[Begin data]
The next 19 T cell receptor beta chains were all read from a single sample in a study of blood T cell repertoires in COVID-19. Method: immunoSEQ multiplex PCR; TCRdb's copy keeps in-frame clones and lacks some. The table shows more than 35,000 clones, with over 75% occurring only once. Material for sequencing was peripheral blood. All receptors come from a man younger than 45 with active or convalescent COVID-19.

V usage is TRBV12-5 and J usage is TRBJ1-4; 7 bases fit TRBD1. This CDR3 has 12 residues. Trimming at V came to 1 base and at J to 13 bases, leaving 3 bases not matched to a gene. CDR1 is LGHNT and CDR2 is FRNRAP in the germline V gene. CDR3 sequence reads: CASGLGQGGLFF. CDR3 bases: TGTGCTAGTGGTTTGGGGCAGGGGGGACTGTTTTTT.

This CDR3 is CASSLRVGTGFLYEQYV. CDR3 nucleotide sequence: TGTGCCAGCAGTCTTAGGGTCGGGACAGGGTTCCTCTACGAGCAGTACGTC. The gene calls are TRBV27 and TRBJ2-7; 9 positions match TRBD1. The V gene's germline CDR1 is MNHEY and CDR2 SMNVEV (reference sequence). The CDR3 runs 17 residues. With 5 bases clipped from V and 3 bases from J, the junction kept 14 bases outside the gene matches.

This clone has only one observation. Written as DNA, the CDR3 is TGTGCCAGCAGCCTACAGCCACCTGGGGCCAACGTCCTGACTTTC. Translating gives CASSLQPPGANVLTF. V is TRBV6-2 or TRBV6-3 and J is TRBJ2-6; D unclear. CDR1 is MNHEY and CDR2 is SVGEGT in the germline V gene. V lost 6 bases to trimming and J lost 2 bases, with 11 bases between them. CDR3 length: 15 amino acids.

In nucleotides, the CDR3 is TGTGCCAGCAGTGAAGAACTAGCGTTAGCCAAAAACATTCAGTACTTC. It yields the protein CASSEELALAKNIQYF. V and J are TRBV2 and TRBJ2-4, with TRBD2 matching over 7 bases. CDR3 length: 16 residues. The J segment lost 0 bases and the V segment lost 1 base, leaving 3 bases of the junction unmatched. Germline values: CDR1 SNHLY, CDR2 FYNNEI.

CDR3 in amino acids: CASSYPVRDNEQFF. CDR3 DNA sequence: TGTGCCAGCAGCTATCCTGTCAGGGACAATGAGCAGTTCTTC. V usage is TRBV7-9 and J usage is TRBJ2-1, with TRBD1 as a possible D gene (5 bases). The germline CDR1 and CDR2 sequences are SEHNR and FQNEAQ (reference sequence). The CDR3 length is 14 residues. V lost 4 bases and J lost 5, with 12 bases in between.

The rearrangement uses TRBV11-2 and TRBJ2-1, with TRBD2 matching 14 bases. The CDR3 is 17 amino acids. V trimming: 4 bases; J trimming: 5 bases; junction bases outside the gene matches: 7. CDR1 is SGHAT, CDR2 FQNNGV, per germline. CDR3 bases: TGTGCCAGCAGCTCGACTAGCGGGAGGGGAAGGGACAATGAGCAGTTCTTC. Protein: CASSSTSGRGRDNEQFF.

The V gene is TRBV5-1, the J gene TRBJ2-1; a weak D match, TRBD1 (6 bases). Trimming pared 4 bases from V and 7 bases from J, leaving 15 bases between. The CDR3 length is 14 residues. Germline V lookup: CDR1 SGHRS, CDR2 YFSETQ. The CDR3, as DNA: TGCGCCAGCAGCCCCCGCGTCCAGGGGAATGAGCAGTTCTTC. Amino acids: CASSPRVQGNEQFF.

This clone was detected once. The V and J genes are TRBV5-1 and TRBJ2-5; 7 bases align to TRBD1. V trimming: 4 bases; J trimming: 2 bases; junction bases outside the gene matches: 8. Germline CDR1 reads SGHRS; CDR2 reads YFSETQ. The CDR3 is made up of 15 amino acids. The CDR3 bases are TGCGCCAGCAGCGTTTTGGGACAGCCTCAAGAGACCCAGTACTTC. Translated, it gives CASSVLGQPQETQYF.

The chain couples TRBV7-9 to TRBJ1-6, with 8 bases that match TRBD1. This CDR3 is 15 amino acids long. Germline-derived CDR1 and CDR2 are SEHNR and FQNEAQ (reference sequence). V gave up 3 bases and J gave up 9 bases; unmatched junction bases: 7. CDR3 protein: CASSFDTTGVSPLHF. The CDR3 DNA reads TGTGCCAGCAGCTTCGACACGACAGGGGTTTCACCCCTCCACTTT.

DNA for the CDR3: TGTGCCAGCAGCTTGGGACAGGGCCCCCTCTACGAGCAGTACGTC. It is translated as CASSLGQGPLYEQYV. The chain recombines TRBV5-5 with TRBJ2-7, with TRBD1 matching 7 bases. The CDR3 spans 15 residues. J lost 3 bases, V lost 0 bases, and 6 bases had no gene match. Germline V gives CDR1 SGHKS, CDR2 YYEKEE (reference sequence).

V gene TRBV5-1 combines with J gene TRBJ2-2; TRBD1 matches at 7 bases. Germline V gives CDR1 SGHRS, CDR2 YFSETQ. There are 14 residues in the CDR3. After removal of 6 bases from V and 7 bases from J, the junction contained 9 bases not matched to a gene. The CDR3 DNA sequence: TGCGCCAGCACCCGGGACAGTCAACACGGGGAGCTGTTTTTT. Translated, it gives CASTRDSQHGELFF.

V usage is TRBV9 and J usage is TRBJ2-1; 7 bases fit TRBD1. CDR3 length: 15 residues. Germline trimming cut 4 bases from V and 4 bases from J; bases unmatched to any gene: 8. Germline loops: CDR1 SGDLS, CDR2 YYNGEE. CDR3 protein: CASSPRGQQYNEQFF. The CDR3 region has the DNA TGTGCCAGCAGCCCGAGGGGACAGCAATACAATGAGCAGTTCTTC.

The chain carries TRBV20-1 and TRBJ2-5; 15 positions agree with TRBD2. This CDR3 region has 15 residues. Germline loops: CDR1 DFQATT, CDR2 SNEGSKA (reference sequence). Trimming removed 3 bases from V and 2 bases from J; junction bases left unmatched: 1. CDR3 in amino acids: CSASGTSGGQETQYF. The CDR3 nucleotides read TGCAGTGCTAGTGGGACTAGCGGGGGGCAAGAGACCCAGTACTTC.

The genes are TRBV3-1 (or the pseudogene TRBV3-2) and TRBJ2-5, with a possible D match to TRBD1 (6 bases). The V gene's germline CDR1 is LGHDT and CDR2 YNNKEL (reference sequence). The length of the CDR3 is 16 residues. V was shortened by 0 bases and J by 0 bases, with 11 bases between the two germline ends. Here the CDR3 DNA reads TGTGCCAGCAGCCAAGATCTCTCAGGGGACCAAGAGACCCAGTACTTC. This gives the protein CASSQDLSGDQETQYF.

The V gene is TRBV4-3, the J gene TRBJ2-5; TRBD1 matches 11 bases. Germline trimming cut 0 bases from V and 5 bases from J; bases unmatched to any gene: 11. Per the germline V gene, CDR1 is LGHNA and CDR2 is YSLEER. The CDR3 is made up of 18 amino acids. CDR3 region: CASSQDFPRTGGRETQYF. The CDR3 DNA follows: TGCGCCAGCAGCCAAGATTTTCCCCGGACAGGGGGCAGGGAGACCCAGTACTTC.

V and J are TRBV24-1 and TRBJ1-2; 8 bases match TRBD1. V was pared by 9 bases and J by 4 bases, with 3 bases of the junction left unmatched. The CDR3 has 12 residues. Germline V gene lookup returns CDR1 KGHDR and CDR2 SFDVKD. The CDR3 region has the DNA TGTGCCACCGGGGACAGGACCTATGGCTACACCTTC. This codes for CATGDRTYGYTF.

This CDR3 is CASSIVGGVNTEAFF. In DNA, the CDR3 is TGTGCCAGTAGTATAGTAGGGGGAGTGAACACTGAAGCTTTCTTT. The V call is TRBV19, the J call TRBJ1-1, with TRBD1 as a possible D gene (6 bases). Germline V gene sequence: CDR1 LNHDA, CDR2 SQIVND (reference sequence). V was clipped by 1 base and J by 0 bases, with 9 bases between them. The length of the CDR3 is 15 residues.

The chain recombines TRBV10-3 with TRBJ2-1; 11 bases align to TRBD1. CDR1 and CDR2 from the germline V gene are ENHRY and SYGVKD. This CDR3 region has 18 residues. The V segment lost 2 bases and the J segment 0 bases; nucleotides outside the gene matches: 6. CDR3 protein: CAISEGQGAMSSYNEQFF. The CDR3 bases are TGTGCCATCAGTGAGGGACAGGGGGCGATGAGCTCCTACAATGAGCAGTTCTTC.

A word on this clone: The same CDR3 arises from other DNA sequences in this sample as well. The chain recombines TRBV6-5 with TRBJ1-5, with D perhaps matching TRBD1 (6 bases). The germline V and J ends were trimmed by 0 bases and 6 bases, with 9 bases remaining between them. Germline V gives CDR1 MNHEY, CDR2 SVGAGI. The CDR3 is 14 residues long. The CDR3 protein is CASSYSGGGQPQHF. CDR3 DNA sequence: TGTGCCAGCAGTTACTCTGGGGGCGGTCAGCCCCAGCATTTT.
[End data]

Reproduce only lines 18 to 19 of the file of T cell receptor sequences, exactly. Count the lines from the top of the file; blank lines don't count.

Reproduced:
This CDR3 is CASSIVGGVNTEAFF. In DNA, the CDR3 is TGTGCCAGTAGTATAGTAGGGGGAGTGAACACTGAAGCTTTCTTT. The V call is TRBV19, the J call TRBJ1-1, with TRBD1 as a possible D gene (6 bases). Germline V gene sequence: CDR1 LNHDA, CDR2 SQIVND (reference sequence). V was clipped by 1 base and J by 0 bases, with 9 bases between them. The length of the CDR3 is 15 residues.

The chain recombines TRBV10-3 with TRBJ2-1; 11 bases align to TRBD1. CDR1 and CDR2 from the germline V gene are ENHRY and SYGVKD. This CDR3 region has 18 residues. The V segment lost 2 bases and the J segment 0 bases; nucleotides outside the gene matches: 6. CDR3 protein: CAISEGQGAMSSYNEQFF. The CDR3 bases are TGTGCCATCAGTGAGGGACAGGGGGCGATGAGCTCCTACAATGAGCAGTTCTTC.